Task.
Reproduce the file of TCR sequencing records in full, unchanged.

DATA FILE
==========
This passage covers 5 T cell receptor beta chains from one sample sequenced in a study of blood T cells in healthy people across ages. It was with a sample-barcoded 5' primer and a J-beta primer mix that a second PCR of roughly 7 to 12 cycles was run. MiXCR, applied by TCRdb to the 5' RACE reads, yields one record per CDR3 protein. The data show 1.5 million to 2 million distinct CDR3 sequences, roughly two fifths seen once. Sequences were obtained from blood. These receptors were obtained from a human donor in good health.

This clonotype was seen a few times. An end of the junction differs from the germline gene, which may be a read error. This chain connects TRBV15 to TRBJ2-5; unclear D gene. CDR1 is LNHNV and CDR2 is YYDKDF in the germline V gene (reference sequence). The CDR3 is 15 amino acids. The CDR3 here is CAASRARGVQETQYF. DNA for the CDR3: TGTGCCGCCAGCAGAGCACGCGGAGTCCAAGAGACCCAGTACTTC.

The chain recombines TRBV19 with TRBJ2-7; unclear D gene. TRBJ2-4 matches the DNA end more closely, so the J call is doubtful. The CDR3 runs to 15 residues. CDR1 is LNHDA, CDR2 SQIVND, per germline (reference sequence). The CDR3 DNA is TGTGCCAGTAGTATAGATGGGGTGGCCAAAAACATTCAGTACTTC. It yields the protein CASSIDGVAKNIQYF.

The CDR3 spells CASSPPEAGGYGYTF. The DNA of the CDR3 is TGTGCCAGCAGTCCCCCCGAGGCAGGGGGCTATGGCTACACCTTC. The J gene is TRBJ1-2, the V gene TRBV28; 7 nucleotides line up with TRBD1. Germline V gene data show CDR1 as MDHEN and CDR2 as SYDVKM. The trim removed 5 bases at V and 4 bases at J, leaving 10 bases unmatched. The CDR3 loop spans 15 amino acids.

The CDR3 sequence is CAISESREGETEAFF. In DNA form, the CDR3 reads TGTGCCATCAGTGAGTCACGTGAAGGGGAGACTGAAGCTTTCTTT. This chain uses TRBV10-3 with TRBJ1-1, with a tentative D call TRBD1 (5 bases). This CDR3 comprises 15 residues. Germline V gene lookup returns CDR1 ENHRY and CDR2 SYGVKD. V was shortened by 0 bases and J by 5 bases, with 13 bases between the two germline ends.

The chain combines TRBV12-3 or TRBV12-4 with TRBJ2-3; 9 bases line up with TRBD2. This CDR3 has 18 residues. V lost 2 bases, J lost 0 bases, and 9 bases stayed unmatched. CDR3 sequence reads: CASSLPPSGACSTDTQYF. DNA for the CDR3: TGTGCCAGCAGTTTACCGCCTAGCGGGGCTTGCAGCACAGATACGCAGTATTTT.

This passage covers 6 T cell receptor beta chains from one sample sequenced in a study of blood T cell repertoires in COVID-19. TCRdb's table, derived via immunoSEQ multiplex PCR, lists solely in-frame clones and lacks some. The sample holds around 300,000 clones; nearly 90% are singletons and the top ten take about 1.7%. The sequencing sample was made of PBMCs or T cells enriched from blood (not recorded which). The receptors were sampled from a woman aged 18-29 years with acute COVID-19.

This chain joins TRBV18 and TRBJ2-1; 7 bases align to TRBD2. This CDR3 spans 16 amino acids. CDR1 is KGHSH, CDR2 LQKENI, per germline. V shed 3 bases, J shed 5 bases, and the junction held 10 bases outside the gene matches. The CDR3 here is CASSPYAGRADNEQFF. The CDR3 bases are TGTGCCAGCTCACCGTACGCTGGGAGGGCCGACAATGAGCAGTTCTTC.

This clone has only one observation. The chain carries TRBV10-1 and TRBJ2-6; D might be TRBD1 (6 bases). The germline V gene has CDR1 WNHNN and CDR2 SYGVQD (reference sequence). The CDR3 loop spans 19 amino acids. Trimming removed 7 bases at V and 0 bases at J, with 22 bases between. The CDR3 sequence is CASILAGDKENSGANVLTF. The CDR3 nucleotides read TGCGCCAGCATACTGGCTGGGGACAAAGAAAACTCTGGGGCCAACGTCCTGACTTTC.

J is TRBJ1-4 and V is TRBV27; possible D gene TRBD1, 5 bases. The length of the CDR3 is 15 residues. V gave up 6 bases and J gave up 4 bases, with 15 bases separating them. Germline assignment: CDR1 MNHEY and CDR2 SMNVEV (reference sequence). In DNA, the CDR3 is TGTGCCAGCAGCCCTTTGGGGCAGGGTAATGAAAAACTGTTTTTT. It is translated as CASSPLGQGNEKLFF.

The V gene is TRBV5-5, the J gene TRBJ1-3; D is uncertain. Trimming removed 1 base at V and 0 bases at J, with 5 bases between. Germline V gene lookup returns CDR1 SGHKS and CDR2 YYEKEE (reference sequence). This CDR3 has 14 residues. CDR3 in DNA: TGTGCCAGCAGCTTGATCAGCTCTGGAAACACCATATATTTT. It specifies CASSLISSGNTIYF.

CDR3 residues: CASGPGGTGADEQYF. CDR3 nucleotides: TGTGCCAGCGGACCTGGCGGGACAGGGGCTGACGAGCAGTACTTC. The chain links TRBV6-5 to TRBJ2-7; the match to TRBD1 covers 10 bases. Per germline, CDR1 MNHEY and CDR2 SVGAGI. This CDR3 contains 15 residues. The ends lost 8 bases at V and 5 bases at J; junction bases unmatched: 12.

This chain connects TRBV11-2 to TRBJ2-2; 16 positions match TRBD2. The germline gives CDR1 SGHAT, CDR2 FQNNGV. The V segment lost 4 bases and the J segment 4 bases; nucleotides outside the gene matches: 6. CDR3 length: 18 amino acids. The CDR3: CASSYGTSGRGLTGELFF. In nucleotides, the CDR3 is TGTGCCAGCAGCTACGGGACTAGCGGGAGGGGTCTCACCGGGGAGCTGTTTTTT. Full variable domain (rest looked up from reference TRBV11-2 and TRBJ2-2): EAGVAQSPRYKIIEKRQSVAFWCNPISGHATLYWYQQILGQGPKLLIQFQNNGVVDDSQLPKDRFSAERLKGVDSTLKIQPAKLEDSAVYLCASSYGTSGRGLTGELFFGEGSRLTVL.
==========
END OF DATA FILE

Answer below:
This passage covers 5 T cell receptor beta chains from one sample sequenced in a study of blood T cells in healthy people across ages. It was with a sample-barcoded 5' primer and a J-beta primer mix that a second PCR of roughly 7 to 12 cycles was run. MiXCR, applied by TCRdb to the 5' RACE reads, yields one record per CDR3 protein. The data show 1.5 million to 2 million distinct CDR3 sequences, roughly two fifths seen once. Sequences were obtained from blood. These receptors were obtained from a human donor in good health.

This clonotype was seen a few times. An end of the junction differs from the germline gene, which may be a read error. This chain connects TRBV15 to TRBJ2-5; unclear D gene. CDR1 is LNHNV and CDR2 is YYDKDF in the germline V gene (reference sequence). The CDR3 is 15 amino acids. The CDR3 here is CAASRARGVQETQYF. DNA for the CDR3: TGTGCCGCCAGCAGAGCACGCGGAGTCCAAGAGACCCAGTACTTC.

The chain recombines TRBV19 with TRBJ2-7; unclear D gene. TRBJ2-4 matches the DNA end more closely, so the J call is doubtful. The CDR3 runs to 15 residues. CDR1 is LNHDA, CDR2 SQIVND, per germline (reference sequence). The CDR3 DNA is TGTGCCAGTAGTATAGATGGGGTGGCCAAAAACATTCAGTACTTC. It yields the protein CASSIDGVAKNIQYF.

The CDR3 spells CASSPPEAGGYGYTF. The DNA of the CDR3 is TGTGCCAGCAGTCCCCCCGAGGCAGGGGGCTATGGCTACACCTTC. The J gene is TRBJ1-2, the V gene TRBV28; 7 nucleotides line up with TRBD1. Germline V gene data show CDR1 as MDHEN and CDR2 as SYDVKM. The trim removed 5 bases at V and 4 bases at J, leaving 10 bases unmatched. The CDR3 loop spans 15 amino acids.

The CDR3 sequence is CAISESREGETEAFF. In DNA form, the CDR3 reads TGTGCCATCAGTGAGTCACGTGAAGGGGAGACTGAAGCTTTCTTT. This chain uses TRBV10-3 with TRBJ1-1, with a tentative D call TRBD1 (5 bases). This CDR3 comprises 15 residues. Germline V gene lookup returns CDR1 ENHRY and CDR2 SYGVKD. V was shortened by 0 bases and J by 5 bases, with 13 bases between the two germline ends.

The chain combines TRBV12-3 or TRBV12-4 with TRBJ2-3; 9 bases line up with TRBD2. This CDR3 has 18 residues. V lost 2 bases, J lost 0 bases, and 9 bases stayed unmatched. CDR3 sequence reads: CASSLPPSGACSTDTQYF. DNA for the CDR3: TGTGCCAGCAGTTTACCGCCTAGCGGGGCTTGCAGCACAGATACGCAGTATTTT.

This passage covers 6 T cell receptor beta chains from one sample sequenced in a study of blood T cell repertoires in COVID-19. TCRdb's table, derived via immunoSEQ multiplex PCR, lists solely in-frame clones and lacks some. The sample holds around 300,000 clones; nearly 90% are singletons and the top ten take about 1.7%. The sequencing sample was made of PBMCs or T cells enriched from blood (not recorded which). The receptors were sampled from a woman aged 18-29 years with acute COVID-19.

This chain joins TRBV18 and TRBJ2-1; 7 bases align to TRBD2. This CDR3 spans 16 amino acids. CDR1 is KGHSH, CDR2 LQKENI, per germline. V shed 3 bases, J shed 5 bases, and the junction held 10 bases outside the gene matches. The CDR3 here is CASSPYAGRADNEQFF. The CDR3 bases are TGTGCCAGCTCACCGTACGCTGGGAGGGCCGACAATGAGCAGTTCTTC.

This clone has only one observation. The chain carries TRBV10-1 and TRBJ2-6; D might be TRBD1 (6 bases). The germline V gene has CDR1 WNHNN and CDR2 SYGVQD (reference sequence). The CDR3 loop spans 19 amino acids. Trimming removed 7 bases at V and 0 bases at J, with 22 bases between. The CDR3 sequence is CASILAGDKENSGANVLTF. The CDR3 nucleotides read TGCGCCAGCATACTGGCTGGGGACAAAGAAAACTCTGGGGCCAACGTCCTGACTTTC.

J is TRBJ1-4 and V is TRBV27; possible D gene TRBD1, 5 bases. The length of the CDR3 is 15 residues. V gave up 6 bases and J gave up 4 bases, with 15 bases separating them. Germline assignment: CDR1 MNHEY and CDR2 SMNVEV (reference sequence). In DNA, the CDR3 is TGTGCCAGCAGCCCTTTGGGGCAGGGTAATGAAAAACTGTTTTTT. It is translated as CASSPLGQGNEKLFF.

The V gene is TRBV5-5, the J gene TRBJ1-3; D is uncertain. Trimming removed 1 base at V and 0 bases at J, with 5 bases between. Germline V gene lookup returns CDR1 SGHKS and CDR2 YYEKEE (reference sequence). This CDR3 has 14 residues. CDR3 in DNA: TGTGCCAGCAGCTTGATCAGCTCTGGAAACACCATATATTTT. It specifies CASSLISSGNTIYF.

CDR3 residues: CASGPGGTGADEQYF. CDR3 nucleotides: TGTGCCAGCGGACCTGGCGGGACAGGGGCTGACGAGCAGTACTTC. The chain links TRBV6-5 to TRBJ2-7; the match to TRBD1 covers 10 bases. Per germline, CDR1 MNHEY and CDR2 SVGAGI. This CDR3 contains 15 residues. The ends lost 8 bases at V and 5 bases at J; junction bases unmatched: 12.

This chain connects TRBV11-2 to TRBJ2-2; 16 positions match TRBD2. The germline gives CDR1 SGHAT, CDR2 FQNNGV. The V segment lost 4 bases and the J segment 4 bases; nucleotides outside the gene matches: 6. CDR3 length: 18 amino acids. The CDR3: CASSYGTSGRGLTGELFF. In nucleotides, the CDR3 is TGTGCCAGCAGCTACGGGACTAGCGGGAGGGGTCTCACCGGGGAGCTGTTTTTT. Full variable domain (rest looked up from reference TRBV11-2 and TRBJ2-2): EAGVAQSPRYKIIEKRQSVAFWCNPISGHATLYWYQQILGQGPKLLIQFQNNGVVDDSQLPKDRFSAERLKGVDSTLKIQPAKLEDSAVYLCASSYGTSGRGLTGELFFGEGSRLTVL.